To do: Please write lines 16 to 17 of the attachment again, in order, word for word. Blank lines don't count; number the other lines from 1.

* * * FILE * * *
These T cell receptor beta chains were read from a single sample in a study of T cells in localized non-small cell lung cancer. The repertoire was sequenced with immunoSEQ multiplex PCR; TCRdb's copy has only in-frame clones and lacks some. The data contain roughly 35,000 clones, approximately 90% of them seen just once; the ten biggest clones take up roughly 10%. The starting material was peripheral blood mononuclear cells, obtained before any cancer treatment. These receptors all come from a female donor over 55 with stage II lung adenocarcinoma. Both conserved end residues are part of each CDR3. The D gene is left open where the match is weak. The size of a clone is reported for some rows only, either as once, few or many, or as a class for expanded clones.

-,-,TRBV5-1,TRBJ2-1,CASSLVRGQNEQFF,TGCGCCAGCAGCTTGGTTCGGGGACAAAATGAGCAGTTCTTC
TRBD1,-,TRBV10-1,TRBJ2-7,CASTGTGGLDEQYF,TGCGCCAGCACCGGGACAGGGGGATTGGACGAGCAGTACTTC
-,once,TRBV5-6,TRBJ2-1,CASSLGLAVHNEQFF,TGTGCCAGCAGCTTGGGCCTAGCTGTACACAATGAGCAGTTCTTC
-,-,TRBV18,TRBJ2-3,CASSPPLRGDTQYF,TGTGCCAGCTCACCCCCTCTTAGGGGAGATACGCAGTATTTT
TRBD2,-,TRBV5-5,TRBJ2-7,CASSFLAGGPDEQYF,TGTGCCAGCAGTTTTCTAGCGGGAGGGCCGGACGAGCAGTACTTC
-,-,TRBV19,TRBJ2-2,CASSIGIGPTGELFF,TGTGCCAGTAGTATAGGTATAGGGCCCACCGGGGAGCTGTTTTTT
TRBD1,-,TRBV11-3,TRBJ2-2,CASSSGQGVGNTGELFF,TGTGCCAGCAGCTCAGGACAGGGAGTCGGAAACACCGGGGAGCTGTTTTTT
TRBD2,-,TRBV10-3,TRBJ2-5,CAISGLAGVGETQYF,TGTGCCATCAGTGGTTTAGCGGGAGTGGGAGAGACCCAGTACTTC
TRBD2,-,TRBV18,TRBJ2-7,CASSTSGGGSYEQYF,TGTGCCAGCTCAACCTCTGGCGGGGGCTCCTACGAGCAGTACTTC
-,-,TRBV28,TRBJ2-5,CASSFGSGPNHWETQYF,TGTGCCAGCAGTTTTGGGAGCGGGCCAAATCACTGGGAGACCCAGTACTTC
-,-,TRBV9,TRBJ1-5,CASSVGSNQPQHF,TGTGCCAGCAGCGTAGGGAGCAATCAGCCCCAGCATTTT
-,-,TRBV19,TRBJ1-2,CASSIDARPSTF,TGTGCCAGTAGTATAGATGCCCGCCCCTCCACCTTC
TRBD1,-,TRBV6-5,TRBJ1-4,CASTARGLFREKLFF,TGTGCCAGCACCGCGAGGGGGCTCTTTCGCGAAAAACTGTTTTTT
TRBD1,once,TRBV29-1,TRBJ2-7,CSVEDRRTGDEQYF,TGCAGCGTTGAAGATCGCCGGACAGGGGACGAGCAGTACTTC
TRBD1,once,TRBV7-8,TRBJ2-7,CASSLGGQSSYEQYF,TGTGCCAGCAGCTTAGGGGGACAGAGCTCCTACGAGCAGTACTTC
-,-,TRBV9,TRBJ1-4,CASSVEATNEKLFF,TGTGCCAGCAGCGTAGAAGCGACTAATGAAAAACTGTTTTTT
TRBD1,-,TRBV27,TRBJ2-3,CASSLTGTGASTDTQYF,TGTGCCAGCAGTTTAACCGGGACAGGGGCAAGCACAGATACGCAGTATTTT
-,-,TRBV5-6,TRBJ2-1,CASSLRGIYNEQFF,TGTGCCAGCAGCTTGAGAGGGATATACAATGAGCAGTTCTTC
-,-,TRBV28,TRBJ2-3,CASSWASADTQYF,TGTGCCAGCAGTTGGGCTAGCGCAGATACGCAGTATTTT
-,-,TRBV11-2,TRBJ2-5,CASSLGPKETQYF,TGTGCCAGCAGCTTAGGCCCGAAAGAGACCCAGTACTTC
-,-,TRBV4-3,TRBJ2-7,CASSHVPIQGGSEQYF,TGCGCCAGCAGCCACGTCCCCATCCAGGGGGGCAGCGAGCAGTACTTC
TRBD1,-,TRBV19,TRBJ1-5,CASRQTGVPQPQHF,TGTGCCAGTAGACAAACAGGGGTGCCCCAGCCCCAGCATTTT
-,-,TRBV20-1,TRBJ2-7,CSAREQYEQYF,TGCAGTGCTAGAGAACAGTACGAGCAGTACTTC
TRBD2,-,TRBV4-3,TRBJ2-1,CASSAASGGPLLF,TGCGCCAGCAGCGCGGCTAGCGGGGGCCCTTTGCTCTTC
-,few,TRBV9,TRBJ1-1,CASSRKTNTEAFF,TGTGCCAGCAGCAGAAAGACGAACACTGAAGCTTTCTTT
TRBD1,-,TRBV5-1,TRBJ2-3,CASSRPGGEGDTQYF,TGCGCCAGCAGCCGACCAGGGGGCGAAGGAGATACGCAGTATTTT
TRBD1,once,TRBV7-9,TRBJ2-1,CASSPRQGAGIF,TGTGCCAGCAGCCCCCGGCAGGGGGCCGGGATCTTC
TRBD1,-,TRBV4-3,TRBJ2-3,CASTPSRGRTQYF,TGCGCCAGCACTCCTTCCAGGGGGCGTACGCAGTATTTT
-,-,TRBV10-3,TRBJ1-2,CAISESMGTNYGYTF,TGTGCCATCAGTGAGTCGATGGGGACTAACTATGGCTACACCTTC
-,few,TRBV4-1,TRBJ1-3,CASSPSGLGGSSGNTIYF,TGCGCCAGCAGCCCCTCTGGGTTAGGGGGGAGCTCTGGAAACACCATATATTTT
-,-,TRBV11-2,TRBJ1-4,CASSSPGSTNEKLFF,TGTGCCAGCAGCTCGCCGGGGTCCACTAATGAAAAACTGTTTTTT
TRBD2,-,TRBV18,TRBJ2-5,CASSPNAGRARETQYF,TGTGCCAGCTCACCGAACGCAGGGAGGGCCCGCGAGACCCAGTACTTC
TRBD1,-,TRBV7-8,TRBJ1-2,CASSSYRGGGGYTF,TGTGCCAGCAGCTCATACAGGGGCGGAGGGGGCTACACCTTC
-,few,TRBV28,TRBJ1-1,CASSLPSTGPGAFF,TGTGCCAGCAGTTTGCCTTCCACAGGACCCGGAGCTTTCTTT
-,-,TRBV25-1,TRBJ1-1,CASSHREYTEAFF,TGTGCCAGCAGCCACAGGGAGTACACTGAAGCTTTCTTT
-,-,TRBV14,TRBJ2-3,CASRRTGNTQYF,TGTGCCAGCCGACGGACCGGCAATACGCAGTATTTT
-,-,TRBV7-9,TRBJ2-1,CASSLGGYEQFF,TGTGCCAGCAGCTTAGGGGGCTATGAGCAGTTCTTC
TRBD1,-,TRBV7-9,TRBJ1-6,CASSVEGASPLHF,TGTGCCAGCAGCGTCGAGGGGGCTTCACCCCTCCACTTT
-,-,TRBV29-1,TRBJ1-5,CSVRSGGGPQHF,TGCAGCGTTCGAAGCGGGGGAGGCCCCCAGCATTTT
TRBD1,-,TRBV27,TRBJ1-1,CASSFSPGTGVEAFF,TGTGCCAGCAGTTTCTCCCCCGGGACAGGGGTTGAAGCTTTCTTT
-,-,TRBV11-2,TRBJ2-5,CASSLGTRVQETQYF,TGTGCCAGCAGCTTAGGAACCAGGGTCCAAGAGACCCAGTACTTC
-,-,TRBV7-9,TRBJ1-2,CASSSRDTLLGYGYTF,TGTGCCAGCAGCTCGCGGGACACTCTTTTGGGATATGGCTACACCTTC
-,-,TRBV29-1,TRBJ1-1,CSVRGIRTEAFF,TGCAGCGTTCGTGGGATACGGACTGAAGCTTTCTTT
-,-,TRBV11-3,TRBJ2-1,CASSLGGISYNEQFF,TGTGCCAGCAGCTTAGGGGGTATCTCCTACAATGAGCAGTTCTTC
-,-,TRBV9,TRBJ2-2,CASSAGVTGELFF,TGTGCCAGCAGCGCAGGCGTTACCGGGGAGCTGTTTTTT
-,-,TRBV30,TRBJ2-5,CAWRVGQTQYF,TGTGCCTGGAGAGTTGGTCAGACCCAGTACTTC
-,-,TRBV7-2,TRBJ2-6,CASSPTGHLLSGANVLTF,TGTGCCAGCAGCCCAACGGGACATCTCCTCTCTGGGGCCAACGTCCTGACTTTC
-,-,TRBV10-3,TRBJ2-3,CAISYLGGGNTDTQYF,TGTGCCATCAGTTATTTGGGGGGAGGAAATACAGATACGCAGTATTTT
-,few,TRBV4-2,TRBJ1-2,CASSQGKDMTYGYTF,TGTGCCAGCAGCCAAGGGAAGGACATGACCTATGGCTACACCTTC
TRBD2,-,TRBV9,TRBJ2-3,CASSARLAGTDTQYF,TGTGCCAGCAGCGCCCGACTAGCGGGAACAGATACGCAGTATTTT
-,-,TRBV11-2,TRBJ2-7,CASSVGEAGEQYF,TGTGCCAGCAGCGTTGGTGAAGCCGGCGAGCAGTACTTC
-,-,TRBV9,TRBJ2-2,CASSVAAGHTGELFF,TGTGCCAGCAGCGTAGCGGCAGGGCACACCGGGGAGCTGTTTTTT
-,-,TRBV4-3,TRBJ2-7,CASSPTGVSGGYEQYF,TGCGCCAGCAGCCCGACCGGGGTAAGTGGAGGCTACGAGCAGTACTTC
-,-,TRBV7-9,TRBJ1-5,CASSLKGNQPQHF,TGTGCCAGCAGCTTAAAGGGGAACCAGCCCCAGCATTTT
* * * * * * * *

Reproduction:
TRBD1,once,TRBV7-8,TRBJ2-7,CASSLGGQSSYEQYF,TGTGCCAGCAGCTTAGGGGGACAGAGCTCCTACGAGCAGTACTTC
-,-,TRBV9,TRBJ1-4,CASSVEATNEKLFF,TGTGCCAGCAGCGTAGAAGCGACTAATGAAAAACTGTTTTTT